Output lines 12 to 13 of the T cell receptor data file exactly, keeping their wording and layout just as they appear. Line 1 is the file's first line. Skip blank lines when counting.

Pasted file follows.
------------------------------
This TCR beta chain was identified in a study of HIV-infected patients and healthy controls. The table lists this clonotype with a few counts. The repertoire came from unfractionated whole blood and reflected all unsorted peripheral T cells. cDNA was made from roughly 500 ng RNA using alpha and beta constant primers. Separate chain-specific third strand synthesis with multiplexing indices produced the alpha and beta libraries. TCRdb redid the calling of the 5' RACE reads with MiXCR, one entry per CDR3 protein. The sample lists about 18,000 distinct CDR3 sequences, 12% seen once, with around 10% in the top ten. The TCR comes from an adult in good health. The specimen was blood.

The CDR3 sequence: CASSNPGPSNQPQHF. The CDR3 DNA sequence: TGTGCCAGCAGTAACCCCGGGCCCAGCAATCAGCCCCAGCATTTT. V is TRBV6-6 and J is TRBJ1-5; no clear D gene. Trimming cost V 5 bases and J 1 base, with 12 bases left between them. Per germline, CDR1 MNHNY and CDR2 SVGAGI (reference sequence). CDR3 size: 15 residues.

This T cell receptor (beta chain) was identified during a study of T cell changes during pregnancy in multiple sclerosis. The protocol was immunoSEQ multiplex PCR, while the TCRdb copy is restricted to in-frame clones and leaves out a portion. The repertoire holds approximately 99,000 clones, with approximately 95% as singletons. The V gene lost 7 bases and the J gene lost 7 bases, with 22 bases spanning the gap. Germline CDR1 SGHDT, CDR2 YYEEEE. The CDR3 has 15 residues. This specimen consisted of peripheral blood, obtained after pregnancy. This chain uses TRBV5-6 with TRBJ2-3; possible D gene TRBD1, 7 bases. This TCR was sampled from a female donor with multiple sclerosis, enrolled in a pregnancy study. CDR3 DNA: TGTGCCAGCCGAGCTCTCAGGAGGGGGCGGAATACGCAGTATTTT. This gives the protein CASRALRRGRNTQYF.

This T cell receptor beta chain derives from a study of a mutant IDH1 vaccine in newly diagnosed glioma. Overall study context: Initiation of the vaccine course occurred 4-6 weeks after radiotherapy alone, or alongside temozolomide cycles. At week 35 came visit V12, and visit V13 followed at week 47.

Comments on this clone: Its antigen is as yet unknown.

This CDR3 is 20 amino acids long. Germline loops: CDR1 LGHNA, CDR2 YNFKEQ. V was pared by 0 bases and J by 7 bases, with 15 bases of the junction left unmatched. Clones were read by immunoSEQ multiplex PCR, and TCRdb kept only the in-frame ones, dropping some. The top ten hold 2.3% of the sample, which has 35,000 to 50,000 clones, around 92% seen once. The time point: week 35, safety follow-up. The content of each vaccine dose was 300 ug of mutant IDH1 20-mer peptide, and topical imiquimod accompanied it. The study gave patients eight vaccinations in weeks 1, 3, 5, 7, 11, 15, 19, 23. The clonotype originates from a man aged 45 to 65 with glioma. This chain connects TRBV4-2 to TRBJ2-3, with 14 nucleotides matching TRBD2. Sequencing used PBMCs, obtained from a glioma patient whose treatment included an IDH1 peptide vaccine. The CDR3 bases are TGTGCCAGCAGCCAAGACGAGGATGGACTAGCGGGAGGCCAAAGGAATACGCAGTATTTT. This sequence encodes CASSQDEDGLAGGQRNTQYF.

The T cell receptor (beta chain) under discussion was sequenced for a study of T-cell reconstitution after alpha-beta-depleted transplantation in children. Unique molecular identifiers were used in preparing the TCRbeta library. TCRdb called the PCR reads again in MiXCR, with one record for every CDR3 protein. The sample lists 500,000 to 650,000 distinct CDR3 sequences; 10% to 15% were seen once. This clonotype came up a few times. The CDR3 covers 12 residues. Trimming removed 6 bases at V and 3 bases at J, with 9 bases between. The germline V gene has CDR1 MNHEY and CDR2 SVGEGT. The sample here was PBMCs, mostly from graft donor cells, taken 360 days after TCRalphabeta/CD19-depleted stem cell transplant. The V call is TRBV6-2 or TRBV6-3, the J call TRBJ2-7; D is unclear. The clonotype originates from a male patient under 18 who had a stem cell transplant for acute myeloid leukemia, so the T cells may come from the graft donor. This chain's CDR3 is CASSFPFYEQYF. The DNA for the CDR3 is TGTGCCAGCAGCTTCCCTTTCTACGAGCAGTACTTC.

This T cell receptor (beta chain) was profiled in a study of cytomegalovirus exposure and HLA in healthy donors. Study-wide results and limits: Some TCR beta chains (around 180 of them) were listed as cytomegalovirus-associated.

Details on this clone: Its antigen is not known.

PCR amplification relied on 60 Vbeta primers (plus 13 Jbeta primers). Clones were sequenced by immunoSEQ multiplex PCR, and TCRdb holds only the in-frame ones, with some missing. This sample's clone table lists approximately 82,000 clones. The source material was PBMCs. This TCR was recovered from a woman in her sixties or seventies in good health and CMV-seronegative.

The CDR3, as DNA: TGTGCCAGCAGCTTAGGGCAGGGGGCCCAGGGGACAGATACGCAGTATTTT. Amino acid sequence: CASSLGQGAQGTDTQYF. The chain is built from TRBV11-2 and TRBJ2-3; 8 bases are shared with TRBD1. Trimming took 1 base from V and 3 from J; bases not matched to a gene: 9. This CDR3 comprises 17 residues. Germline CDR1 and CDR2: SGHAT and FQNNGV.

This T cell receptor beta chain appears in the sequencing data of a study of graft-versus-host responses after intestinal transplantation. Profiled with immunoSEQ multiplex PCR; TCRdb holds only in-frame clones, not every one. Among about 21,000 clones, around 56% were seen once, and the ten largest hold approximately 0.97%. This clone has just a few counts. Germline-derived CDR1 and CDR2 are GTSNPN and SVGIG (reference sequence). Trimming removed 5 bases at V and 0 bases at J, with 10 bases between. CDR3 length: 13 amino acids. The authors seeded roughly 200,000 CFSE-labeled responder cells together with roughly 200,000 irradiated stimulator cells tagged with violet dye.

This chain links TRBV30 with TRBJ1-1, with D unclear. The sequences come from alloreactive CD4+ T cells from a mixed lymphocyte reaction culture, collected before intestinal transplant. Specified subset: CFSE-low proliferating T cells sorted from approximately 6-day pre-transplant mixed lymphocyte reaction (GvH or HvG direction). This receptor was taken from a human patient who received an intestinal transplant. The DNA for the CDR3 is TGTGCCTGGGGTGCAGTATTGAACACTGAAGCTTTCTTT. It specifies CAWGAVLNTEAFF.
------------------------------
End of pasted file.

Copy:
This T cell receptor beta chain appears in the sequencing data of a study of graft-versus-host responses after intestinal transplantation. Profiled with immunoSEQ multiplex PCR; TCRdb holds only in-frame clones, not every one. Among about 21,000 clones, around 56% were seen once, and the ten largest hold approximately 0.97%. This clone has just a few counts. Germline-derived CDR1 and CDR2 are GTSNPN and SVGIG (reference sequence). Trimming removed 5 bases at V and 0 bases at J, with 10 bases between. CDR3 length: 13 amino acids. The authors seeded roughly 200,000 CFSE-labeled responder cells together with roughly 200,000 irradiated stimulator cells tagged with violet dye.

This chain links TRBV30 with TRBJ1-1, with D unclear. The sequences come from alloreactive CD4+ T cells from a mixed lymphocyte reaction culture, collected before intestinal transplant. Specified subset: CFSE-low proliferating T cells sorted from approximately 6-day pre-transplant mixed lymphocyte reaction (GvH or HvG direction). This receptor was taken from a human patient who received an intestinal transplant. The DNA for the CDR3 is TGTGCCTGGGGTGCAGTATTGAACACTGAAGCTTTCTTT. It specifies CAWGAVLNTEAFF.